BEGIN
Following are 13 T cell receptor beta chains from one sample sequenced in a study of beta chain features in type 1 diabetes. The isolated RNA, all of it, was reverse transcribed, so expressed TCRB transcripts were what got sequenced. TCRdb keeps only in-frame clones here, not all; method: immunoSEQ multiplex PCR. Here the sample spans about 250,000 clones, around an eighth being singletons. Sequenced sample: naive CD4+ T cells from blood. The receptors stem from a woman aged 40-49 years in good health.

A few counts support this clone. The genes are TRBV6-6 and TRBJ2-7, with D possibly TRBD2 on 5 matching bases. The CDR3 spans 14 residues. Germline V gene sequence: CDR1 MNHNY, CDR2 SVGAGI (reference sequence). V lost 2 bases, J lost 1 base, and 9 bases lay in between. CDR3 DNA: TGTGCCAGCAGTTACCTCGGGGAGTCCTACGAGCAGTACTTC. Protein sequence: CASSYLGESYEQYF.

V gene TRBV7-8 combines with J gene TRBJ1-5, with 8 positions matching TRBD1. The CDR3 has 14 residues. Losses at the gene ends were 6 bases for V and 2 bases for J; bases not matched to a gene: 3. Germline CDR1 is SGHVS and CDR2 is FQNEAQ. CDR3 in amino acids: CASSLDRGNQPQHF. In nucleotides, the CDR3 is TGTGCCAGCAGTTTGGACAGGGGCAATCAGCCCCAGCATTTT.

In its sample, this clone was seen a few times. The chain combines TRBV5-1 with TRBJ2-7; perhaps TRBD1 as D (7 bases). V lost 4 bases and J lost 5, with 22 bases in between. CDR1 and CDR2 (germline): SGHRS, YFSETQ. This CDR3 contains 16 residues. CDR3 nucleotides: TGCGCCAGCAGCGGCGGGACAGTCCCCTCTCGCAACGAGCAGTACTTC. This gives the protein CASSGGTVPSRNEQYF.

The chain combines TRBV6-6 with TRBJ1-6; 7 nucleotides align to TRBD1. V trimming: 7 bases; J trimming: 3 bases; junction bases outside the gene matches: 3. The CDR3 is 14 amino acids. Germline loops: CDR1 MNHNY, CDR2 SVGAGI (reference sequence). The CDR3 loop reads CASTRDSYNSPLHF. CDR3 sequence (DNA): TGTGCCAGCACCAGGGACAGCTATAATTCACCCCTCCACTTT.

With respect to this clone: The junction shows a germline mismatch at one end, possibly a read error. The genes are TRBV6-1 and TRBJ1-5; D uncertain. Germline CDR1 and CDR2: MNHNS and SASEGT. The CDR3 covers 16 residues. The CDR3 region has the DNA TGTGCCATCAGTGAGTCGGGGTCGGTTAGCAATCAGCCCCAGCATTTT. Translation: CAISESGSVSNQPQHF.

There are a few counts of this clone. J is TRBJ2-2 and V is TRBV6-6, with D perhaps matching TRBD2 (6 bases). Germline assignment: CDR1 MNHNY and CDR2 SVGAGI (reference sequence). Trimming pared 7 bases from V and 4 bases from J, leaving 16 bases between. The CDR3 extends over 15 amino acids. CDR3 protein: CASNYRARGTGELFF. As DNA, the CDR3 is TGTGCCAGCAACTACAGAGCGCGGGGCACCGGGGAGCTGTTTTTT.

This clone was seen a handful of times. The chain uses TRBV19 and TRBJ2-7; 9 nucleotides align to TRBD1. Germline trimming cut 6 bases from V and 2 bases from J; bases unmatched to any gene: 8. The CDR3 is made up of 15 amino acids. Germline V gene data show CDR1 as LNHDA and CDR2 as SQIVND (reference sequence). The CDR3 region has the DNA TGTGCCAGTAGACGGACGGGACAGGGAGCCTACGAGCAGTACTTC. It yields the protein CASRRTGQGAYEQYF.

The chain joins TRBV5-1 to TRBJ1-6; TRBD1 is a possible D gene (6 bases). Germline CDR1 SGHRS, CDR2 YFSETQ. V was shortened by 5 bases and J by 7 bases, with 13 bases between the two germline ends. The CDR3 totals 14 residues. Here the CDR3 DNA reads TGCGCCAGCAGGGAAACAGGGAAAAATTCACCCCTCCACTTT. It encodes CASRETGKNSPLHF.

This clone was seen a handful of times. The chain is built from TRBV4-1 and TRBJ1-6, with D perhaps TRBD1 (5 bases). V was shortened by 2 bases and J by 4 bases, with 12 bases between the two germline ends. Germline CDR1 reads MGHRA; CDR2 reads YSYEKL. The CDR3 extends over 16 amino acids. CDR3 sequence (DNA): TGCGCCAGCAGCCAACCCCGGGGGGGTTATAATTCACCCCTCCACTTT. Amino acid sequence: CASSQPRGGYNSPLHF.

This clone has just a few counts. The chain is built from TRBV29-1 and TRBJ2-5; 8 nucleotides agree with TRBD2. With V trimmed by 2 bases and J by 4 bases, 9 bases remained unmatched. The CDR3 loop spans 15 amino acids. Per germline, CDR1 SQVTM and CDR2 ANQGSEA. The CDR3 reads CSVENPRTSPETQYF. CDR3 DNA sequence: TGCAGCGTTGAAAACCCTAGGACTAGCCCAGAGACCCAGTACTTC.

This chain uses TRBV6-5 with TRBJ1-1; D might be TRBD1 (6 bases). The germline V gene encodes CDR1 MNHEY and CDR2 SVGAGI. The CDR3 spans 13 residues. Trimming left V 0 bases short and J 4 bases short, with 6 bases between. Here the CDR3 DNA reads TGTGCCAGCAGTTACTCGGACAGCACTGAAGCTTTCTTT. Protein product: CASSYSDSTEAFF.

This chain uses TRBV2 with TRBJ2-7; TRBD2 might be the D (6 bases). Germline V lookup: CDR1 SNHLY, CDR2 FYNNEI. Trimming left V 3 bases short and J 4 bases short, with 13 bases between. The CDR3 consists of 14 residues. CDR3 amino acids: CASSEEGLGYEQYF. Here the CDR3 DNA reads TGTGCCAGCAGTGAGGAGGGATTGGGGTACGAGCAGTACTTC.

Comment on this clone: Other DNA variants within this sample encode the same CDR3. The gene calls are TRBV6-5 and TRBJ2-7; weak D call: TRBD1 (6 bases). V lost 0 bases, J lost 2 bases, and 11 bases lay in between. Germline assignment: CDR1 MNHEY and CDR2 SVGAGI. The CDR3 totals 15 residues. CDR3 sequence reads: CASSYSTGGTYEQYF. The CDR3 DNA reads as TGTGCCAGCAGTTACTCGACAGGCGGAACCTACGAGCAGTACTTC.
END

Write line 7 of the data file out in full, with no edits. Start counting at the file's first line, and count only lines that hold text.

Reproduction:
There are a few counts of this clone. J is TRBJ2-2 and V is TRBV6-6, with D perhaps matching TRBD2 (6 bases). Germline assignment: CDR1 MNHNY and CDR2 SVGAGI (reference sequence). Trimming pared 7 bases from V and 4 bases from J, leaving 16 bases between. The CDR3 extends over 15 amino acids. CDR3 protein: CASNYRARGTGELFF. As DNA, the CDR3 is TGTGCCAGCAACTACAGAGCGCGGGGCACCGGGGAGCTGTTTTTT.